Leigh Brady perhaps. It appears to me that the news article is in reference to Canberra and in that respect my response reflects the Labor government in ACT. Regardless, the housing market is mad and has become a challenge for first home buyers.

    Assid Uous Assid Uous 12:45 am 04 Jul 20

    Unfortunately Rheyce, ACT labor have demonstrated over many years they firmly hold the view that inflating land prices is in their interest. Based on RBA analysis on zoning costs, we can estimate that 30-40% of the cost of building in the ACT is due to ACT land use policies and land release strategy. In other words, a $800k build in Coombs includes a $280k "lump sum tax payment" to the ACT government over and above the real cost of the developed land. Ex ACT Chief Minister John Stanhope is aghast at the situation. The only chance to change this situation is to get rid of them. Your sense of disgust reflects a recognition of grossly short sighted and unfair policies, policies that effectively act to enforce a wealth transfer from young people such as yourself to the nations rent seekers, the FIRE (Finance, Insurance & Real Estate) sector in which i would include tax advantaged land owners and property investors who all stand ready to take their cut from the next generation of property-ponzi debt slaves. ACT Labors policies encourage land banking, inefficient use of housing stock, low quality construction, record high household debt, high input costs, lower family formation, and inefficient costly developments further afield in NSW. Absent a change of government, I think the best option for young people is to live with their parents or leave the ACT for a community that will value them, and fairly shares the cost of planning and development to cater for a growing population across the community.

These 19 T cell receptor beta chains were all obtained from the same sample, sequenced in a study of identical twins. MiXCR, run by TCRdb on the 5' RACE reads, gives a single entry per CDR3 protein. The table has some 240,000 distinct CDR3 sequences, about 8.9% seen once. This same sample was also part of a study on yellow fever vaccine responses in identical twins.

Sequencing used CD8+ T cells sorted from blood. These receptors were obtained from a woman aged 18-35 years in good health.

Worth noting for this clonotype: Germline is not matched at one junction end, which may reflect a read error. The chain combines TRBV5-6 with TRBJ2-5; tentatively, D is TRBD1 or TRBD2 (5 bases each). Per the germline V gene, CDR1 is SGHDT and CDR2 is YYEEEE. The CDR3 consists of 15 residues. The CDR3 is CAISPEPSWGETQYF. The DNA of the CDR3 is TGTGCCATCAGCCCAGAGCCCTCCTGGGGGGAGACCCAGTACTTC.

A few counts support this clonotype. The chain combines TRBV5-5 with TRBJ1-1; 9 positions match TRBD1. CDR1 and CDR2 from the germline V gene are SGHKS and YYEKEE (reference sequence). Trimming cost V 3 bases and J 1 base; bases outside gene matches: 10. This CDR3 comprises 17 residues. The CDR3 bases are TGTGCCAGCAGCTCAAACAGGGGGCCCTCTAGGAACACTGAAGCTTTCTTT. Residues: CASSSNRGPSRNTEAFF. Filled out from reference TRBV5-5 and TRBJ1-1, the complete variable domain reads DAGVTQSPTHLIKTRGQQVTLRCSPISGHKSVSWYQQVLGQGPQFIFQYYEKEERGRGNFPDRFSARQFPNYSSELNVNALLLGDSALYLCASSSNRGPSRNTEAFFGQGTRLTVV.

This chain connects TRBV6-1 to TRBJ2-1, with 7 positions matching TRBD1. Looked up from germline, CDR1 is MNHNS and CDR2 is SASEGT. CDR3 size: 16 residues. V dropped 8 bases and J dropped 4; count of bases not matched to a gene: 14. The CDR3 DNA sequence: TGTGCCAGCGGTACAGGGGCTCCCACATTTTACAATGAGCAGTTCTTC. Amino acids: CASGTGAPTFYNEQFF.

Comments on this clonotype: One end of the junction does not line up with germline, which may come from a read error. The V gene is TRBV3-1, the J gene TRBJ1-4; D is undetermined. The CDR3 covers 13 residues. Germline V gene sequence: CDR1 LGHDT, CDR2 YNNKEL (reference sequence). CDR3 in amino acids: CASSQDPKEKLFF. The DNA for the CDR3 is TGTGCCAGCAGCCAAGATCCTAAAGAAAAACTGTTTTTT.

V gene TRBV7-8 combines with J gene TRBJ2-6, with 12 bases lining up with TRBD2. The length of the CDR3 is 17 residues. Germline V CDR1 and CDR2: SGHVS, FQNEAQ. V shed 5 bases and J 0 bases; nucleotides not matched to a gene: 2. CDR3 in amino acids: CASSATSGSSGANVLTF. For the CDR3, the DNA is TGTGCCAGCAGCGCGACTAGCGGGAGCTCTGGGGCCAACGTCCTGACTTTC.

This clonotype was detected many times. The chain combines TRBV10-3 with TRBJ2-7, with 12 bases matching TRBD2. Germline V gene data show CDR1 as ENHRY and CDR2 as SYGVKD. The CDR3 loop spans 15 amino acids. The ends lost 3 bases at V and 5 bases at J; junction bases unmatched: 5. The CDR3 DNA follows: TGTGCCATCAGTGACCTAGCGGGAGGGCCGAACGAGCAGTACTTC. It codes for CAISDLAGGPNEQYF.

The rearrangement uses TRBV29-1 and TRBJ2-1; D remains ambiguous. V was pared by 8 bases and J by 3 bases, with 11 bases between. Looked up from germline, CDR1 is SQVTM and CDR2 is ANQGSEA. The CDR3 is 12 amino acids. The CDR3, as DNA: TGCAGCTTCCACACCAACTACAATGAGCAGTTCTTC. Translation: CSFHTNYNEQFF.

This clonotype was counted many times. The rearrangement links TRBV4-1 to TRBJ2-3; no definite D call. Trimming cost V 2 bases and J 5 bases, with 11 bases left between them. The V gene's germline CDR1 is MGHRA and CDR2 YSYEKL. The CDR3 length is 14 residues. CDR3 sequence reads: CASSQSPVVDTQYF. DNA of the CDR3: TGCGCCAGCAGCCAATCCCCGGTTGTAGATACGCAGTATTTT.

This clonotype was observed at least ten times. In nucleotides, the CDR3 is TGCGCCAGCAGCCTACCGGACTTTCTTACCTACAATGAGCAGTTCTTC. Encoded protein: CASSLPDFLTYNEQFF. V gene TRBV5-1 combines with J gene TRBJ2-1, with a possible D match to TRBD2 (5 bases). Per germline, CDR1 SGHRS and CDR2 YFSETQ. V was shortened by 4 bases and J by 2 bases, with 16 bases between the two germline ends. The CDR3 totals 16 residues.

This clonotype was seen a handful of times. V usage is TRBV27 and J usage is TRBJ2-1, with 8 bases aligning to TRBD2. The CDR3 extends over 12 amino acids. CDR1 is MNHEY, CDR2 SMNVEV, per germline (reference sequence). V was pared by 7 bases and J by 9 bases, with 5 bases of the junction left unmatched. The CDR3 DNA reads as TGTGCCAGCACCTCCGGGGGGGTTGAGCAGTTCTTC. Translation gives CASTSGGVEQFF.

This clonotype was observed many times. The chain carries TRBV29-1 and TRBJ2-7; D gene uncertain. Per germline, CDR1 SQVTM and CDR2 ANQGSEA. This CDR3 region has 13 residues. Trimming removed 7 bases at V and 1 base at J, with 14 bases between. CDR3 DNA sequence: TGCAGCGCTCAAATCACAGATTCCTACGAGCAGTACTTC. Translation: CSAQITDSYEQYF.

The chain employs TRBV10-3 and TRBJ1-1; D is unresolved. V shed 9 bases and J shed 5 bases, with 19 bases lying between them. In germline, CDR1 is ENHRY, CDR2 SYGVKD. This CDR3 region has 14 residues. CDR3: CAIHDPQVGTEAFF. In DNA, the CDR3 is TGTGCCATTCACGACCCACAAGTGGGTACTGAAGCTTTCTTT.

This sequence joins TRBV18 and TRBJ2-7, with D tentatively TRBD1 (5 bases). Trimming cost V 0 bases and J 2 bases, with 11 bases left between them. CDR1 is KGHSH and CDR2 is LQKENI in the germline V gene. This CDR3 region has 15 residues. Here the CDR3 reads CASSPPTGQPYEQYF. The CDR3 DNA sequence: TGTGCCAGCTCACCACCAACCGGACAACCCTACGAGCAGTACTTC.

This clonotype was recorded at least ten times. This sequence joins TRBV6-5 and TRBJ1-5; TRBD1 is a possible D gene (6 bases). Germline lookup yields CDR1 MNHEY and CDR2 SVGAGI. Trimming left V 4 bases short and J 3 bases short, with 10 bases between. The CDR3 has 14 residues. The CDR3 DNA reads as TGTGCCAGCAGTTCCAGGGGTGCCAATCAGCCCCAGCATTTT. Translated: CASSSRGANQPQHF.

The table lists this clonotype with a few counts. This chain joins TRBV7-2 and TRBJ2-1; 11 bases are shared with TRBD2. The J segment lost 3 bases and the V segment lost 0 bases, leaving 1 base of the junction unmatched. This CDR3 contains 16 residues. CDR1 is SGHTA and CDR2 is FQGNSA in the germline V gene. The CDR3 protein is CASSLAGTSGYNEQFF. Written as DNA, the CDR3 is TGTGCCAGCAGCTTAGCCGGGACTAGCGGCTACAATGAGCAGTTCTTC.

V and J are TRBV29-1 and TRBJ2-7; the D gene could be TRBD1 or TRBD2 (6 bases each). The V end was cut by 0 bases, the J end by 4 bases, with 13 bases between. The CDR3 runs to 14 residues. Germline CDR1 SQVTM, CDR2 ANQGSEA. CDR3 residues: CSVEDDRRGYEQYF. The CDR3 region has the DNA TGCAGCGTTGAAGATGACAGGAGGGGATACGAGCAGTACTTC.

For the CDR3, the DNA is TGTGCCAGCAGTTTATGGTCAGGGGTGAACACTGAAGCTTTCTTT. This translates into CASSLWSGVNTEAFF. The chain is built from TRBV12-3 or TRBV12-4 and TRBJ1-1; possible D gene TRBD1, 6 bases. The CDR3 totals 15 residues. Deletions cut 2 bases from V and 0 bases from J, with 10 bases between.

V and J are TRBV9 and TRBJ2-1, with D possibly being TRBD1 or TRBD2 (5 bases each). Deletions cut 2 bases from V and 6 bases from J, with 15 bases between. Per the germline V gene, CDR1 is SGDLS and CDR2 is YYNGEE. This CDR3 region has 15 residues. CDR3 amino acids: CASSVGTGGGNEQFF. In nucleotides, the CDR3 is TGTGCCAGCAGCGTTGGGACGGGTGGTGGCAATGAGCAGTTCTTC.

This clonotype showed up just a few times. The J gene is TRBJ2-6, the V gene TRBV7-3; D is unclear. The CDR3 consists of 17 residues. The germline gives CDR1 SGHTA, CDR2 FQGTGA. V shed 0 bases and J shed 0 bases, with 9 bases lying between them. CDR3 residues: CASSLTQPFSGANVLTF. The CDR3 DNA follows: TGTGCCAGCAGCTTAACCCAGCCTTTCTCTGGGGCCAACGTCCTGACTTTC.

Scott Lang Scott Lang 6:27 am 06 Jul 20

    Allan AJ , perhaps you are right. But I'd be looking for something at half that price. Unlike the older generation, I have to fund my own retirement...and for those younger than me, there may be no pension at all. I don't see the point in borrowing 500K in my forties, and not being able to pay it off until I'm 80. Not only are there costs on the way in, but what happens when I need aged care at that age? And if I borrow that much now, what, exactly happens to my super?

    If there is a big gap between what one generation can afford to pay, and what the other thinks an asset is worth on paper, then clearly something has to give.

    I suspect we (Australia) are like Japan in the late 1980's. Apart from Tokyo, land and other asset prices are still well down on what they were in 1989.

    Allan AJ Allan AJ 9:31 am 06 Jul 20

    Scott Lang you should of knuckled down early on and bought in your 20’s not try to start doing it in your 40’s.

Mat Barber Mat Barber 2:36 pm 02 Jul 20

Crash the market please so us youngins can get a look in